By Monica Kortsha
The life of a paleontologist doesn’t always mean working with rock-encased fossils.
Sometimes specimens can be downright fluffy.
Last week Becky Desjardins, a preparator at the Naturalis Biodiversity Center in the Netherlands, taught Jackson School paleontology students how to preserve modern birds using specimens housed in the collections at the Jackson School Museum of Earth History (formerly known as the Vertebrate Paleontology Lab). She’ll be holding another student session on Feb.24.
Reduced to flesh and feathers, the first specimen—a tiny screech owl the size of a softball—looked more like a feather duster than a bird of prey.
But in short order the owl was stuffed back into a shape. A cotton “brain” on the end of a kabob stick, and few handfuls of kapok fluff—a soft downy fiber once used to stuff teddy bears—is all it takes.
Birds are the direct relatives of extinct dinosaurs, said Chris Torres, a Ph.D. student advised by Jackson School Professor Julia Clarke. By studying birds that live today as well as fossils, researchers can understand more about dinosaurs and the evolution that led to the immense diversity of bird species we see today. Studying a variety of specimens can also add insight into the evolution of birds’ unique abilities, from birdsong to flight.
“There are things you can study in living birds that you can’t study in extinct dinosaurs,” Torres said, mentioning that birds are a kind of living dinosaur. “The questions you can answer with things that are alive offer direct comparisons between the living and dead.”
Three other students attended the training. Sarah Davis, a Ph.D. student advised by Clarke, studies the factors that influence color in bird feathers. James Proffitt, another Ph.D. student advised by Clarke, studies the evolution of bird locomotion. Eva Hoffman, a master’s student advised by Professor Timothy Rowe, is conducting research on the origin of mammals.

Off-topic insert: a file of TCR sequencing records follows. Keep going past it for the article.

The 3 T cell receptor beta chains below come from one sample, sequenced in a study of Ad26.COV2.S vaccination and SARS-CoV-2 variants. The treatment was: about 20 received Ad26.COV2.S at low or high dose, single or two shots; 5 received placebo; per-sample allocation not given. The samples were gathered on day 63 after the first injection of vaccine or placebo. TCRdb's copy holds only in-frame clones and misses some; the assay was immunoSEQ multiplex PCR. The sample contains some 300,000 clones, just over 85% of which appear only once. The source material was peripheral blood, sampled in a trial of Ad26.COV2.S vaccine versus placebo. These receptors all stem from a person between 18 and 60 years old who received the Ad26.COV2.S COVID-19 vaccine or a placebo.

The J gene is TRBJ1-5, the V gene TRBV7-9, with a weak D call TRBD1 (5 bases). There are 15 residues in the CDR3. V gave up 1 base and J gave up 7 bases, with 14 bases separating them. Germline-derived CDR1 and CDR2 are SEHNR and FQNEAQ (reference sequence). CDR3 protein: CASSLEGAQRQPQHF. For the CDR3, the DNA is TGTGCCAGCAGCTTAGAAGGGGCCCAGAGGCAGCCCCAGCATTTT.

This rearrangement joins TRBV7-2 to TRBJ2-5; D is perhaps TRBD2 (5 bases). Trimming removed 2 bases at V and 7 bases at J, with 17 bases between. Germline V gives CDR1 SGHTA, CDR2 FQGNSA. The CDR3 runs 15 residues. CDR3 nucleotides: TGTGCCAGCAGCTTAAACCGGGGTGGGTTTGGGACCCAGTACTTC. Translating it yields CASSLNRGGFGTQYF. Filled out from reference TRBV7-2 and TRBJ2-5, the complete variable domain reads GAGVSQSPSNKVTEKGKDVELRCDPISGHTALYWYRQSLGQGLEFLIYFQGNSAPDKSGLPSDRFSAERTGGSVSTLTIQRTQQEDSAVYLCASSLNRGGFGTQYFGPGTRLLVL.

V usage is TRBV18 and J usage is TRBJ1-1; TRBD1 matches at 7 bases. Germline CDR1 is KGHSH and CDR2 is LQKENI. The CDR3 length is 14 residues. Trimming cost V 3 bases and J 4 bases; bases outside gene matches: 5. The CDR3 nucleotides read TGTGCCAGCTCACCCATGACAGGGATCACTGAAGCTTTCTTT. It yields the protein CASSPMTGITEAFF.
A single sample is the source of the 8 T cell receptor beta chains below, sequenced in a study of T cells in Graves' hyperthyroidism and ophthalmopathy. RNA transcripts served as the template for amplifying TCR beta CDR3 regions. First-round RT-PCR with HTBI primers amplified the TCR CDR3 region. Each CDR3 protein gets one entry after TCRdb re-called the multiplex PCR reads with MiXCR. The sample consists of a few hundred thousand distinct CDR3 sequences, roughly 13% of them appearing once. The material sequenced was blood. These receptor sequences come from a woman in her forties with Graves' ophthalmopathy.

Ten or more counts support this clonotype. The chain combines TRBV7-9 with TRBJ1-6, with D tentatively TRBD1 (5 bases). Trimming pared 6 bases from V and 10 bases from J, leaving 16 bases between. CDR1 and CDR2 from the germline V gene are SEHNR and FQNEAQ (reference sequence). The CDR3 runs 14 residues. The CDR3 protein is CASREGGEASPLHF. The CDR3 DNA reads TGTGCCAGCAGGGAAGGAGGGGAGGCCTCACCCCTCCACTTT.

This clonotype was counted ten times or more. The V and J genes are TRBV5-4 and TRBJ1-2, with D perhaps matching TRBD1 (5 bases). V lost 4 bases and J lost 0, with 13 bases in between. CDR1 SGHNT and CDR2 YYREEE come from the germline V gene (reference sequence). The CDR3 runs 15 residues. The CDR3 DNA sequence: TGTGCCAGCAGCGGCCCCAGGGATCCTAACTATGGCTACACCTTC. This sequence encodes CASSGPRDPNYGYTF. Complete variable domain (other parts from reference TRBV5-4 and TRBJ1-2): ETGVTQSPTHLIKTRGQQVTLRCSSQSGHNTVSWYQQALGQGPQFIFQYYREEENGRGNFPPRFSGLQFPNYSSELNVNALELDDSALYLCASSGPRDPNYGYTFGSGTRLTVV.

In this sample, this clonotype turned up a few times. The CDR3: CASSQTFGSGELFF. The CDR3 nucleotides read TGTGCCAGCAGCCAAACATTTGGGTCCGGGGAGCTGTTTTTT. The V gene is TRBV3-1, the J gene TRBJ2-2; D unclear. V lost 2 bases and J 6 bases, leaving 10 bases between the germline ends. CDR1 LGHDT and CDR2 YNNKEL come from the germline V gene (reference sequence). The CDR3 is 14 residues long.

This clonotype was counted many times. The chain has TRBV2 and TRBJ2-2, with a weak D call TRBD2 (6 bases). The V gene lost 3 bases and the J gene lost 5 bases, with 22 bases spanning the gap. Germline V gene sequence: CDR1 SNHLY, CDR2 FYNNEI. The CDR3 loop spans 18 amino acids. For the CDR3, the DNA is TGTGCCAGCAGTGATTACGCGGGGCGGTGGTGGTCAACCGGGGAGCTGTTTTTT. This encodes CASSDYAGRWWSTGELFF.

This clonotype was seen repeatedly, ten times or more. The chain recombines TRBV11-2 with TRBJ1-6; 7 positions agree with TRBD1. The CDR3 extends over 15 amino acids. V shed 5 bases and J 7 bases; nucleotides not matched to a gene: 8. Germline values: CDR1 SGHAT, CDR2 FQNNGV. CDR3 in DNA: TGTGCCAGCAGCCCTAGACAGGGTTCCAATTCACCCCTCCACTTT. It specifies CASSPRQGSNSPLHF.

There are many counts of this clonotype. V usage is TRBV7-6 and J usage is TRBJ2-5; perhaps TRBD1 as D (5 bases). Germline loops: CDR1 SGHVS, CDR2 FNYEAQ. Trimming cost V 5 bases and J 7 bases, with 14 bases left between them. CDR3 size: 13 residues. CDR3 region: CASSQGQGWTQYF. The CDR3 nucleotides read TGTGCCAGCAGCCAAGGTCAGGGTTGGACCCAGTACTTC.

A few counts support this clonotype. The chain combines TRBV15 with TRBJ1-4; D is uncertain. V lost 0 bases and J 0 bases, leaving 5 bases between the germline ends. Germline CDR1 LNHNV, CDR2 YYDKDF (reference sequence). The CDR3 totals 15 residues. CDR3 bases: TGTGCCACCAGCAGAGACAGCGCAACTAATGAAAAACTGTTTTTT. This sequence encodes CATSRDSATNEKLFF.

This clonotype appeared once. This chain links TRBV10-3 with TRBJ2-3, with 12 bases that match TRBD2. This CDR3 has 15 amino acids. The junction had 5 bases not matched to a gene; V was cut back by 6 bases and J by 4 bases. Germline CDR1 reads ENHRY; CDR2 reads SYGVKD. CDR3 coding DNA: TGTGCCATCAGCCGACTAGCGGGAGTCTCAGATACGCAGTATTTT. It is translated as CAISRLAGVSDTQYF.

The class focused on preserving wings from a sample of local birds, including a barn owl, a Cooper’s hawk, a turkey vulture, and a dove. The effort is spearheaded by Clarke, who is interested in growing the lab’s wing collection to aid her own research on wing evolution.
The birds died while in a rehabilitation center, one of the many locales where lab manager Kenneth Bader retrieves specimens. A grackle that Desjardins demonstrated wing preservation techniques on was collected by Bader from a nearby gas station. While a bucket of dried penguin wings came from animals donated by SeaWorld.
In total, the lab has 13,000 animal specimens and counting.
“The general idea is we don’t want one of something,” Bader said. “Just look at the diversity in people. It’s the same with animals, so we need to build up a large number of specimens.”
The first step of wing preservation involves cutting the wing from the body, and removing muscle from delicate wing bones using tweezers. From time to time, cornmeal is rubbed into the cavity to absorb blood and fluids. The incision is then sewn up with cotton thread.
Finally, the wing is placed on a Styrofoam board to stiffen. Pins placed around the wing’s perimeter help keep feathers in the desired place.
The fate of the rest of the body is skeletonization. The lab’s supply of flesh-eating dermestid beetles, are more than happy to help with that process.
While students in this session are preserving only the wings, Desjardins is setting aside a collection of Texas birds to preserve in their entirety. These include a tiny hummingbird, a grackle and woodpecker.
When she returns to the Netherlands, she’s bringing these birds with her so they can be added to the collection at the Naturalis Biodiversity Center. The historic collection has over 42 million specimens of animals, plants and minerals from around the world. But these local specimens will be the first of their kind held at the center.